The challenge of walking with the God who knows me  

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Names changed throughout except in some cases where the person involved has been or is in ministry.

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If anyone is in Christ, he is a new creation. 2 Cor 5:17

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John 3:1-2, 12

“Now there was a man of the Pharisees named Nicodemus,  a member of the Jewish ruling council. He came to Jesus at night and said, “Rabbi, we know you are a teacher who has come from God...”  ... “I have spoken to you of earthly things and you do not believe; how then will you believe if I speak of heavenly things.”

I had been attending a course on the Bible given by a person from a different Christian tradition.  As I attended, I determined in my heart not to ask the question: “Are these people Christians?”  I am too used to a mentality that there are two modes of operation with people.  If they are Christians edify them, if they are not Christians convert them.  Since these people would all consider themselves to be Christians, they had after all been baptised into the church at birth, then to approach them in this way would be seen as an assault and raise barriers.  It seemed more appropriate to not ask this question but rather to walk with them and keep pointing at faith in our Lord Jesus.  I hoped that by this means that some, by grace, might take steps of faith and live.

After some time of attending this group and having had a number of opportunities to share along the lines of faith, it seemed that I was making progress, receiving acceptance in the group both for myself and for faith.  Then came an issue that was dear to my heart.  Not just that it was special to me, but if this point goes then my faith goes with it.  I really struggled as a I saw this group, despising something which I felt was of God himself and so ultimately that they were despising God.  To add fuel to the fire the question was being raised by someone who had doubts and instead of trying to give this person some sort of foundation from which to go on, they seemed to be undermining any form of foundation that was there.  I felt really frustrated and disillusioned.  I did share my point of view, and indeed when I did so, they thought it was so crazy that they assumed I had misunderstood the question!  In hindsight however I had done just that, shared a doctrinal view.  There had been an opportunity to share a step of faith and an encounter with Jesus, but all I had really shared was a doctrinal viewpoint.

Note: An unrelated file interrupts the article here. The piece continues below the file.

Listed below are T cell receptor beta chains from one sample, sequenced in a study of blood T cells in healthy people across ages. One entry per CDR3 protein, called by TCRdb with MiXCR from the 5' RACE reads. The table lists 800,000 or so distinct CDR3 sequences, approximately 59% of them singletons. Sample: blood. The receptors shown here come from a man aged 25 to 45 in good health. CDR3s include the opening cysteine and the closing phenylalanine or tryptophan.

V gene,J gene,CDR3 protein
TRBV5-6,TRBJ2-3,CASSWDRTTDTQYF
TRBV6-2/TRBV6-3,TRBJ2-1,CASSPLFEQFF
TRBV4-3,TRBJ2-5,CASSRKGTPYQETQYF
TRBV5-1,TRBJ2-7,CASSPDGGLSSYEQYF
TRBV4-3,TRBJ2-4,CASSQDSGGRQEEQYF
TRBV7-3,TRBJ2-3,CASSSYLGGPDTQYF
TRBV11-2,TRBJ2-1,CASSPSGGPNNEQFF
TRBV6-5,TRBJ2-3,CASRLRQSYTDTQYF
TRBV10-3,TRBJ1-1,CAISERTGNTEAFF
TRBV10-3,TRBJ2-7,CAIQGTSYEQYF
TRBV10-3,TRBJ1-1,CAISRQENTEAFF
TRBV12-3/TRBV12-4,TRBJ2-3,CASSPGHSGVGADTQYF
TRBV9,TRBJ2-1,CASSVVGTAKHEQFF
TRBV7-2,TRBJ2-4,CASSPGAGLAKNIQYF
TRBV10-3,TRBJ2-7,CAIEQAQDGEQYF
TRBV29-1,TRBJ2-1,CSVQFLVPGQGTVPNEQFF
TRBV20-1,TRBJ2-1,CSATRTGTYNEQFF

Later, I was studying John 3.  There I was struck by this encounter with Nicodemus.  If I had met Nicodemus, then I think I would have been struck by his spirituality.  There were after all few people of his position who had been able to see Jesus as he really was.  I would have been struck by his positive attitude towards Jesus.  I would have been struck by the risk that he took to go and see Jesus.  After all this I would have assumed that this man was a believer.  Yet Jesus, by pointing him to his need to be born again is clearly indicating the opposite.

I realised that in my care not to question whether these people were believers or not, I had drifted over to the opposite position and assumed that they were.  They were friendly, they displayed a measure of spirituality, they were positive towards Jesus.  All of these, I took as indications of life.  Jesus had met just such a man and concluded the opposite!  Following this situation and others like it, I began to share how I experienced God in faith.  Rather than try to present some doctrinal point, which could be agreed with or disagreed with, I shared my experience of God at work.  This made no assumptions of where people were spiritually, but always pointed to life in Jesus.